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I've inherited some code that has a UnitOfWorkFactory which creates a unit of work inside each repository method. The problem is that a single repository method is rarely the full unit of work so if something goes wrong in say OrderService.PlaceOrder, it can't just rollback/discard that unit of work as it's not one unit.

Looking at the code I think the unit of work should be moved into either the service class or the presenter. The problem I then have is then how do I pass it to either the service or the repository? The presenter gets passed an instance of the service and the service gets passed an instance of the repository.

I could create the unit of work and have it injected the constructors of the services, repositories and presenters but then it would live beyond a single unit of work. This is a desktop app so the presenter and any services it gets passed can be alive for multiple units of work.

The only way I can think that I could pass the unit of work on is to add it as a parameter to all service/repository methods. I can't help thinking there must a better way than that though, am I missing something?

The code looks something like this:

Repository:

class OrderRepository
{
    public UnitOfWorkFactory UnitOfWorkFactory;

    public OrderRepository(UnitOfWorkFactory unitOfWorkFactory)
    {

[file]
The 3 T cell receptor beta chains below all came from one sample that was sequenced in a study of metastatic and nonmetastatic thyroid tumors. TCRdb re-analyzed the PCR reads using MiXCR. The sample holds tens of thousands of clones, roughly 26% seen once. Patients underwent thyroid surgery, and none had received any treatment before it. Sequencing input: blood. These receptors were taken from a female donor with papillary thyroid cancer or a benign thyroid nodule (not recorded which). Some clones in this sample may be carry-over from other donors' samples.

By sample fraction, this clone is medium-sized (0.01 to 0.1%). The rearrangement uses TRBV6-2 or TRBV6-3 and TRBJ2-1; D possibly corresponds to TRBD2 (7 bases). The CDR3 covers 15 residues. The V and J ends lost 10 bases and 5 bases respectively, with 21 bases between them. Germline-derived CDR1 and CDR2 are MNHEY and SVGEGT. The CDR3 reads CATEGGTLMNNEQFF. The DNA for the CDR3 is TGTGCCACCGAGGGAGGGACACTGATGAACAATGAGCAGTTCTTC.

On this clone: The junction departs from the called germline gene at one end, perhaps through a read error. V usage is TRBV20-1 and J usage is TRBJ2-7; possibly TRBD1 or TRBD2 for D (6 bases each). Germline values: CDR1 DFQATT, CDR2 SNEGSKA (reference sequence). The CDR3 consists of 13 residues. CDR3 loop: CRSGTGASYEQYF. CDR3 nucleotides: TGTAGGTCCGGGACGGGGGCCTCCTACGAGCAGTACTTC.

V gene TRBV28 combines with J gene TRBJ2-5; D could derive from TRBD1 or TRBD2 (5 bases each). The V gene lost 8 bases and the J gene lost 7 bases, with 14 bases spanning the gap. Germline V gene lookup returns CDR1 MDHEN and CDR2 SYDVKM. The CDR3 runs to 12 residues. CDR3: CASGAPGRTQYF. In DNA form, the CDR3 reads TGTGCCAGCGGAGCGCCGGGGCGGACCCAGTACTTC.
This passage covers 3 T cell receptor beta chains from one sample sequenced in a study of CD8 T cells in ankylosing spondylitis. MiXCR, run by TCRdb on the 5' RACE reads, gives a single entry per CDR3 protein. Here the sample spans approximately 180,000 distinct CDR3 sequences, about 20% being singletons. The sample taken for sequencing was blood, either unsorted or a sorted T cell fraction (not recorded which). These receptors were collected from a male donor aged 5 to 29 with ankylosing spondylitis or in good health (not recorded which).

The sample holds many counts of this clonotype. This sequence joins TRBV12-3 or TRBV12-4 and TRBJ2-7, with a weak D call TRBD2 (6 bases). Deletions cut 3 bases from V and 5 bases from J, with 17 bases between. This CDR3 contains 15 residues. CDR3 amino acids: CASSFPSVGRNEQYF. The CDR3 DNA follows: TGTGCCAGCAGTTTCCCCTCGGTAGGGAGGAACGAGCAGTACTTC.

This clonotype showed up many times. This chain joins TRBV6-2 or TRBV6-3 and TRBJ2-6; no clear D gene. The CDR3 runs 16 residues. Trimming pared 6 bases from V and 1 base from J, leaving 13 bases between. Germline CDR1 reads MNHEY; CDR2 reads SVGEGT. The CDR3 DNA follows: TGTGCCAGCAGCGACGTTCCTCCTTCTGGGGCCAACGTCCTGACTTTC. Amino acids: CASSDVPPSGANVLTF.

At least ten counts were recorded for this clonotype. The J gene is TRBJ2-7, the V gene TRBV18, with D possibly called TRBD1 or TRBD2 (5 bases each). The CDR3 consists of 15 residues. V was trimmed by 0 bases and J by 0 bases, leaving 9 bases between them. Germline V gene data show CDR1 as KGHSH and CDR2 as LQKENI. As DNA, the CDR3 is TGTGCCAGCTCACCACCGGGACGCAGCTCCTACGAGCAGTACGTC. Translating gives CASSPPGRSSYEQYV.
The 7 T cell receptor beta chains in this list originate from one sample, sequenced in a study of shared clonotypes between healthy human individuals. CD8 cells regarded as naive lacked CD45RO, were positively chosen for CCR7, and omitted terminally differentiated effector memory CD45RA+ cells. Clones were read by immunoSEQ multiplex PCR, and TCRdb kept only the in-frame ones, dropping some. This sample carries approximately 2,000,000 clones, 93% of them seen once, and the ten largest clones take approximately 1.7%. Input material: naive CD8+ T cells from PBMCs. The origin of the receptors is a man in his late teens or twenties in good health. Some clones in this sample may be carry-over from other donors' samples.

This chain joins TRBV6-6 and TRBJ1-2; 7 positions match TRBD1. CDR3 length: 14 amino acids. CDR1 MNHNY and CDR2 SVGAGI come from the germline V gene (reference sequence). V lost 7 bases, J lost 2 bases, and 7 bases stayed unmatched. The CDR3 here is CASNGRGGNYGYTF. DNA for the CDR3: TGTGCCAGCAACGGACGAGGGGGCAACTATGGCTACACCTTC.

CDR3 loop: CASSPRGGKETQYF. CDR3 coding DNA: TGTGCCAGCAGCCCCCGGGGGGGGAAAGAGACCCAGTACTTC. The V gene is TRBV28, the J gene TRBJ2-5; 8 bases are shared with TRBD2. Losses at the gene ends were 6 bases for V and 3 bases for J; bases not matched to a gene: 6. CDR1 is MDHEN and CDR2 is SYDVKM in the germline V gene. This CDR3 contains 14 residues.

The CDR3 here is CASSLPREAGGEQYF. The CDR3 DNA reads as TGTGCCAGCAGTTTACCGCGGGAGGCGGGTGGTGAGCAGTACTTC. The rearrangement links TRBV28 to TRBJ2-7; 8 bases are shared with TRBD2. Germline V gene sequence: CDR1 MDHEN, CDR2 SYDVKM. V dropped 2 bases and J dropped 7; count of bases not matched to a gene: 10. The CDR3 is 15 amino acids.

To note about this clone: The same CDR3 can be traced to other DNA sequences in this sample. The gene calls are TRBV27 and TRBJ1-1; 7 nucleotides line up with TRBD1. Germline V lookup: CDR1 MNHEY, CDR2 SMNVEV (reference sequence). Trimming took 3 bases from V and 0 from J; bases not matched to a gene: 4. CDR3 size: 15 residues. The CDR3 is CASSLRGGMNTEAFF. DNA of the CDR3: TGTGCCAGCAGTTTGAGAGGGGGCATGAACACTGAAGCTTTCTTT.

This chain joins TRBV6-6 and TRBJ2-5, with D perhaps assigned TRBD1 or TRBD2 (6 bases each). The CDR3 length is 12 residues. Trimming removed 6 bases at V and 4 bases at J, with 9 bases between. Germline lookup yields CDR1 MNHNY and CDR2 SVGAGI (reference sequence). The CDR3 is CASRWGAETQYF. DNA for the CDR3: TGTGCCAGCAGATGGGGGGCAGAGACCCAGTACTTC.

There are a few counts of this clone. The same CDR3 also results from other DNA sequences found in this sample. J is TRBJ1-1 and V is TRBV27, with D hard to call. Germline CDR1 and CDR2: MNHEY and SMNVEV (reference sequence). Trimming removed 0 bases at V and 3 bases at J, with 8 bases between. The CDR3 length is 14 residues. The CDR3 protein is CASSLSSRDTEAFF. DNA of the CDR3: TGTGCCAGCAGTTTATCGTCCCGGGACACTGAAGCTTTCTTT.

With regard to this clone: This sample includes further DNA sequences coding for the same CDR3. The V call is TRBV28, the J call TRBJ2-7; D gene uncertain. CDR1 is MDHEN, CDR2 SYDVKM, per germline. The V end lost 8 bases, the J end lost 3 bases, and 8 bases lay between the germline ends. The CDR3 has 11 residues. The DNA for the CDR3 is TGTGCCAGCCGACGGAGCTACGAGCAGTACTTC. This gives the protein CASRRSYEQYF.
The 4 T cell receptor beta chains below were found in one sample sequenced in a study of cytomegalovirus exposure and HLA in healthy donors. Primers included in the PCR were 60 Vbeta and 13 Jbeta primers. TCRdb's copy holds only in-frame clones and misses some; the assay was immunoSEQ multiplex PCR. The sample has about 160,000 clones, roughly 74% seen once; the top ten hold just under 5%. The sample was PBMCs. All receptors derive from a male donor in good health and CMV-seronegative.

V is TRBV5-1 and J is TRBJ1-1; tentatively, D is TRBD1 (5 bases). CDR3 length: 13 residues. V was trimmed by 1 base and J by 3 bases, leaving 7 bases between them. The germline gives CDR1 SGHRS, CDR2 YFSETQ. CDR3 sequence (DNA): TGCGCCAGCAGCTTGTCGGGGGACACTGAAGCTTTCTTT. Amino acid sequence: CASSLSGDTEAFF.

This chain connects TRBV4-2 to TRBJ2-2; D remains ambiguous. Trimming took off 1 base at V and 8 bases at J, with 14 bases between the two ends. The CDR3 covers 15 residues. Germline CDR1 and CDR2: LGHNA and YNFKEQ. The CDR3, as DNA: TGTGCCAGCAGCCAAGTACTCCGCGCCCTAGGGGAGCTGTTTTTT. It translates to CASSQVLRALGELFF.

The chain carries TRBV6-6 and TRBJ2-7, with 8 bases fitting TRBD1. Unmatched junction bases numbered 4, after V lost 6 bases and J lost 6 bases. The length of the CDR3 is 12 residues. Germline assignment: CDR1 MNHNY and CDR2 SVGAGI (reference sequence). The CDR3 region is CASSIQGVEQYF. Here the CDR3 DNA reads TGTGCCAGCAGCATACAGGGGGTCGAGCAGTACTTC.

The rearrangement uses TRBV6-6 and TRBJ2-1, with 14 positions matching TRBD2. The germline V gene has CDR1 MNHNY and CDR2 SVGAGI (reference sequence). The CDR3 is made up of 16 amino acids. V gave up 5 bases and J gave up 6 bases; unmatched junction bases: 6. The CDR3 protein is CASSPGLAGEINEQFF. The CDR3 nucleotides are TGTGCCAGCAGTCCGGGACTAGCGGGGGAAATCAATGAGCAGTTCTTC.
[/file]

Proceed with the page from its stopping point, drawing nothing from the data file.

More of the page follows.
UnitOfWorkFactory = unitOfWorkFactory;
    }

    public void Save(Order order)
    {
        using(var uow = UnitOfWorkFactory.Create())
        {
            // save order
            uow.commit();
        }
    }
}

Serivce:

class OrderService
{
    protected IOrderRepository OrderRepository;
    protected IProductService ProductService;

    public OrderService(IOrderRepository orderRepository, IProductRepository productService)
    {
        OrderRepository = orderRepository;
        ProductService = productService;
    }

    public void PlaceOrder(Order order)
    {
        foreach(var item in order.Items)
        {
            if(!ProductService.IsInstock(item.Product, item.Quantity))
                throw new ProductOutOfStockException(product);

            ProductService.MarkForDispatch(item.Product, item.Quantity);
        }

        OrderRepository.Save(order);
    }

    public void CancelOrder(Order order)
    {
        ProductService.UnmarkForDispatch(item.Product, item.Quantity);

        order.IsCanceled = true;
        OrderRepository.Save(order);
    }
}

Presenter:

class OrderPresenter
{
    protected IOrderView OrderView;
    protected IOrderService OrderService;

    public OrderPresenter(IOrderView orderView, IOrderService orderService)
    {
        OrderView = orderView;
        OrderService = orderService;
    }

    public void PlaceOrder()
    {
        OrderService.PlaceOrder(order);
    }

    public void CanelOrder()
    {
        OrderService.CancelOrder(order);
    }
}
share|improve this question
    
Are you using fat clients or thin (like HTTP)? – jgauffin Feb 26 '13 at 6:46